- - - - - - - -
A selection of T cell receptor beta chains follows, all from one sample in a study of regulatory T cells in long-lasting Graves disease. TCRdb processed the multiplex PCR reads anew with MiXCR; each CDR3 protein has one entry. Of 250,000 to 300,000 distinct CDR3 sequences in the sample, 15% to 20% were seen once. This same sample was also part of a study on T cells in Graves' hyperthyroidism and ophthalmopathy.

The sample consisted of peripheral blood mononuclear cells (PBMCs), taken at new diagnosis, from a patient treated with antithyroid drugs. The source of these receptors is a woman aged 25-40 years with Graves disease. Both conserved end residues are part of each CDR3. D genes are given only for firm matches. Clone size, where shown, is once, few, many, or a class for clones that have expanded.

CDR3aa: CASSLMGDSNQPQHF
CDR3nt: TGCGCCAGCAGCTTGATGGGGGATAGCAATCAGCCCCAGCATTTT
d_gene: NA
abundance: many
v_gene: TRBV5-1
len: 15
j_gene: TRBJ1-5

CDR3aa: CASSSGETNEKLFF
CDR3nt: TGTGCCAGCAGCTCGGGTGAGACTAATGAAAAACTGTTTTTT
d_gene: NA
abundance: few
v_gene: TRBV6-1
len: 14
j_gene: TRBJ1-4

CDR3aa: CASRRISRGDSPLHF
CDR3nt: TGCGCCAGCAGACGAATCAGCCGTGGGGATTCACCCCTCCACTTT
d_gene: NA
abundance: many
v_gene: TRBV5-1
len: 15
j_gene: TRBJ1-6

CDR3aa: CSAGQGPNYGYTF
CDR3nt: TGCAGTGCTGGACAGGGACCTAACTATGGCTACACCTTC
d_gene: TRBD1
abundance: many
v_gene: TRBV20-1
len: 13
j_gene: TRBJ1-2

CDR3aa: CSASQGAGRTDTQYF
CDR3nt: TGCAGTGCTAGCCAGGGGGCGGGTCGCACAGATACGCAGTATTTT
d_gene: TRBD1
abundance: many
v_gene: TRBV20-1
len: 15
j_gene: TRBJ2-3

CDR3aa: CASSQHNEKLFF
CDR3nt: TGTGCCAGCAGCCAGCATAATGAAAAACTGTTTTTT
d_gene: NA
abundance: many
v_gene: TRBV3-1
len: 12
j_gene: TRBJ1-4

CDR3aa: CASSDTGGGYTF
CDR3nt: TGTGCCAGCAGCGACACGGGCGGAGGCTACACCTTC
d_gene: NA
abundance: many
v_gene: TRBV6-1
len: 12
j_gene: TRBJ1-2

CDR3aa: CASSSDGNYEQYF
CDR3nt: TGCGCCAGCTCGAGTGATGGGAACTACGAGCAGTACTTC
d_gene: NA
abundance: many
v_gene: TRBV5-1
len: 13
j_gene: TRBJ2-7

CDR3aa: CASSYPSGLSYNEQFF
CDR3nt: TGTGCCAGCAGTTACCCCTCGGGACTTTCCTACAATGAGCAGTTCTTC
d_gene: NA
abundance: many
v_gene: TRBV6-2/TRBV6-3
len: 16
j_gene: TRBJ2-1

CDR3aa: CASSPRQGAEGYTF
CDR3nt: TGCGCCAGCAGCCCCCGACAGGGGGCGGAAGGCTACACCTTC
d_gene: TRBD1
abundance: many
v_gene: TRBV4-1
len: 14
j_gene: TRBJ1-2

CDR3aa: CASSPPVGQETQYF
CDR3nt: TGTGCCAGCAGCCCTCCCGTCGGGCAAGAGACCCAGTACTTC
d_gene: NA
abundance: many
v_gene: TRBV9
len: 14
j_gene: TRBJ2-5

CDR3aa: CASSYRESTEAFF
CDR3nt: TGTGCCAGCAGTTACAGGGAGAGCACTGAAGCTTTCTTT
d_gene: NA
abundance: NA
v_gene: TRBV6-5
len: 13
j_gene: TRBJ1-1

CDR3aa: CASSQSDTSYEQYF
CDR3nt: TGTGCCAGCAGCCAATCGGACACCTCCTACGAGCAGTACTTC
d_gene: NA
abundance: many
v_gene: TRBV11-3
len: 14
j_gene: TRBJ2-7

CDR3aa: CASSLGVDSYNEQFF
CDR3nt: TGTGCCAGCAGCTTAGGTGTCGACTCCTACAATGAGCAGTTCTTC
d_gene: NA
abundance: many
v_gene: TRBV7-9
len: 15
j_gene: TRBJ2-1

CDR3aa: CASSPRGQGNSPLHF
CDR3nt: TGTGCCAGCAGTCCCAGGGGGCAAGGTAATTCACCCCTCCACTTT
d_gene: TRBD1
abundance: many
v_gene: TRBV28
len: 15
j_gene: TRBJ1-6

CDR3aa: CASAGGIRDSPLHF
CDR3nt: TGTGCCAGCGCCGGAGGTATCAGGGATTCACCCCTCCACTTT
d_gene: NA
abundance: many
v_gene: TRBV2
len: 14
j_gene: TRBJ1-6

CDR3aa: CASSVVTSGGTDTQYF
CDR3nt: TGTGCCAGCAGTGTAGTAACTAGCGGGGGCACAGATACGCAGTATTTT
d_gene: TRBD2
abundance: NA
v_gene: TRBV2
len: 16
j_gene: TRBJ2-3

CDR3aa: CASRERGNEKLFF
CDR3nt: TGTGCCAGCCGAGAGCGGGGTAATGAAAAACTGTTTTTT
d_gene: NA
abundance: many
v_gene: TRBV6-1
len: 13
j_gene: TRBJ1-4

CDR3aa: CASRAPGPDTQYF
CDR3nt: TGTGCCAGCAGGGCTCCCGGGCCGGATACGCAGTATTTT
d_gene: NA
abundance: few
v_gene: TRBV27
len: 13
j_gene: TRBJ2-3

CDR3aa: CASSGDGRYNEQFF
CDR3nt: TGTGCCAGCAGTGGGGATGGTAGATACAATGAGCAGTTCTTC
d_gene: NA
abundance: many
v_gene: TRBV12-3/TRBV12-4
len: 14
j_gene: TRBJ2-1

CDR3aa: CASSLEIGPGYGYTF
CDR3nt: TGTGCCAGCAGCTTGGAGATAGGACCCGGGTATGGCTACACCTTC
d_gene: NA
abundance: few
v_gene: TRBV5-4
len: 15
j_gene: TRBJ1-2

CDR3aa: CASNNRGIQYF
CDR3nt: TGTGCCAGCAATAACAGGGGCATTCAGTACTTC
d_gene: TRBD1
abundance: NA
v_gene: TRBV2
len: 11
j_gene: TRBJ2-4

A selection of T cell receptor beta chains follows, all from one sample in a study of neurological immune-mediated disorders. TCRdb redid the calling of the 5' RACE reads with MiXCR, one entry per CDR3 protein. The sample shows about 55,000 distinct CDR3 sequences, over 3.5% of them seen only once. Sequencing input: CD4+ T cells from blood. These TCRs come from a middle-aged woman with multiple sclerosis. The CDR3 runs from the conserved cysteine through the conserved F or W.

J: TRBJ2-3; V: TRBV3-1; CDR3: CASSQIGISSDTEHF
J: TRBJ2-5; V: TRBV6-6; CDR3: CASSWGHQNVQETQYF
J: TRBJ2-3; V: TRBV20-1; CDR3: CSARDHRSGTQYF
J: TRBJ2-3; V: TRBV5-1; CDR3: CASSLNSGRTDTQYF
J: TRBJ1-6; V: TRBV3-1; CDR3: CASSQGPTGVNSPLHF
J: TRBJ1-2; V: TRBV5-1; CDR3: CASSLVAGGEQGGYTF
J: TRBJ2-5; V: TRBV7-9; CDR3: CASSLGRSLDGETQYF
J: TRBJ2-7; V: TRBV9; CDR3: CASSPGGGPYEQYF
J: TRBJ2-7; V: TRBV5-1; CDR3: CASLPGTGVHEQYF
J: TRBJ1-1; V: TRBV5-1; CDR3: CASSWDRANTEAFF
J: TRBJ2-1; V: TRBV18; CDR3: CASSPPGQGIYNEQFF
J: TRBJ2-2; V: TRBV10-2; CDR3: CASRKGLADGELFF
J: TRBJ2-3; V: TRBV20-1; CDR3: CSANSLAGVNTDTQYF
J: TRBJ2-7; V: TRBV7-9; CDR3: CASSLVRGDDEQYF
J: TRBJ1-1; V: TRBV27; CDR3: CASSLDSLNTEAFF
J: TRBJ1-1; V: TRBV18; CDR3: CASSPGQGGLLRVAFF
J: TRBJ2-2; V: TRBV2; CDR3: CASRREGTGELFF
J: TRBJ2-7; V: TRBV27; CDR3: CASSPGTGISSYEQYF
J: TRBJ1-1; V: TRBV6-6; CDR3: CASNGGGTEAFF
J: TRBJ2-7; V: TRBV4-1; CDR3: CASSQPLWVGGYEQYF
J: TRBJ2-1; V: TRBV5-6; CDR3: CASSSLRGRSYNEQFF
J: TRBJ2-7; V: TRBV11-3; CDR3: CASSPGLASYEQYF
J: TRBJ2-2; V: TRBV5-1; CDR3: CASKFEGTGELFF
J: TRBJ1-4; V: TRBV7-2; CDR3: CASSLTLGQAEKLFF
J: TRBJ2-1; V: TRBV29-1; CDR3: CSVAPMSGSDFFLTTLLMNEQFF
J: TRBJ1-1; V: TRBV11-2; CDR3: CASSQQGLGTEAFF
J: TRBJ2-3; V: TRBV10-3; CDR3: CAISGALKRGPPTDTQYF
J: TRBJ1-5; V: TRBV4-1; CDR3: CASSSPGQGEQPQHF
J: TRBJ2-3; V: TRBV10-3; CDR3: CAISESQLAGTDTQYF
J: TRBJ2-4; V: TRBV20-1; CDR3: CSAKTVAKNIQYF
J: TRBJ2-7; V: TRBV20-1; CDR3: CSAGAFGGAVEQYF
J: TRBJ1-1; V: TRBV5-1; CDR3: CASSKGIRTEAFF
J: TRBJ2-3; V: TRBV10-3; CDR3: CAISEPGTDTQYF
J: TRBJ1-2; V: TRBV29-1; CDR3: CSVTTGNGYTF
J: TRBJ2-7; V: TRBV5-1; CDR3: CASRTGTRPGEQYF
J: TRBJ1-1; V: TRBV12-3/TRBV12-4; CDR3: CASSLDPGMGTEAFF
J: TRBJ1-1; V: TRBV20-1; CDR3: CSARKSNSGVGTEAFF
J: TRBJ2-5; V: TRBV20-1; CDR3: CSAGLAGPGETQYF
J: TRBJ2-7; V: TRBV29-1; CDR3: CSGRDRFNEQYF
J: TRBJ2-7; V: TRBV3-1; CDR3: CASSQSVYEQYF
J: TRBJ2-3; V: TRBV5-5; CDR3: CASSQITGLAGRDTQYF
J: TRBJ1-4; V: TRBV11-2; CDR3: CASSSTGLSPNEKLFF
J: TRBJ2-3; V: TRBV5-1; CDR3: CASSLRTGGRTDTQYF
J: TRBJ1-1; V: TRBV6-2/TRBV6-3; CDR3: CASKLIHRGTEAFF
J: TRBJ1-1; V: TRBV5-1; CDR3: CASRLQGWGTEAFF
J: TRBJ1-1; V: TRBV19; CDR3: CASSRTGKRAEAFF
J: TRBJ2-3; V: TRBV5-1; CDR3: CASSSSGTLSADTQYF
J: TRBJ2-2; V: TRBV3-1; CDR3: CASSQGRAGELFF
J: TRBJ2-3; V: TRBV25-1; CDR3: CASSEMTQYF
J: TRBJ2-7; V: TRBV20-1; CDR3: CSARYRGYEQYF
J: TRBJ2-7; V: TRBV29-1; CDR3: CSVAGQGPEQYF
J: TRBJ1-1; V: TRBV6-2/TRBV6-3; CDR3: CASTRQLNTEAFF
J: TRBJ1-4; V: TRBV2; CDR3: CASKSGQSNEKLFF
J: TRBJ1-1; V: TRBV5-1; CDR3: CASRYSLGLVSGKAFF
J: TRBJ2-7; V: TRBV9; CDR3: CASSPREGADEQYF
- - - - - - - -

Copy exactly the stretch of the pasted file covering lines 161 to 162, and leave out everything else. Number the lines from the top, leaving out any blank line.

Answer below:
J: TRBJ2-3; V: TRBV5-1; CDR3: CASSLNSGRTDTQYF
J: TRBJ1-6; V: TRBV3-1; CDR3: CASSQGPTGVNSPLHF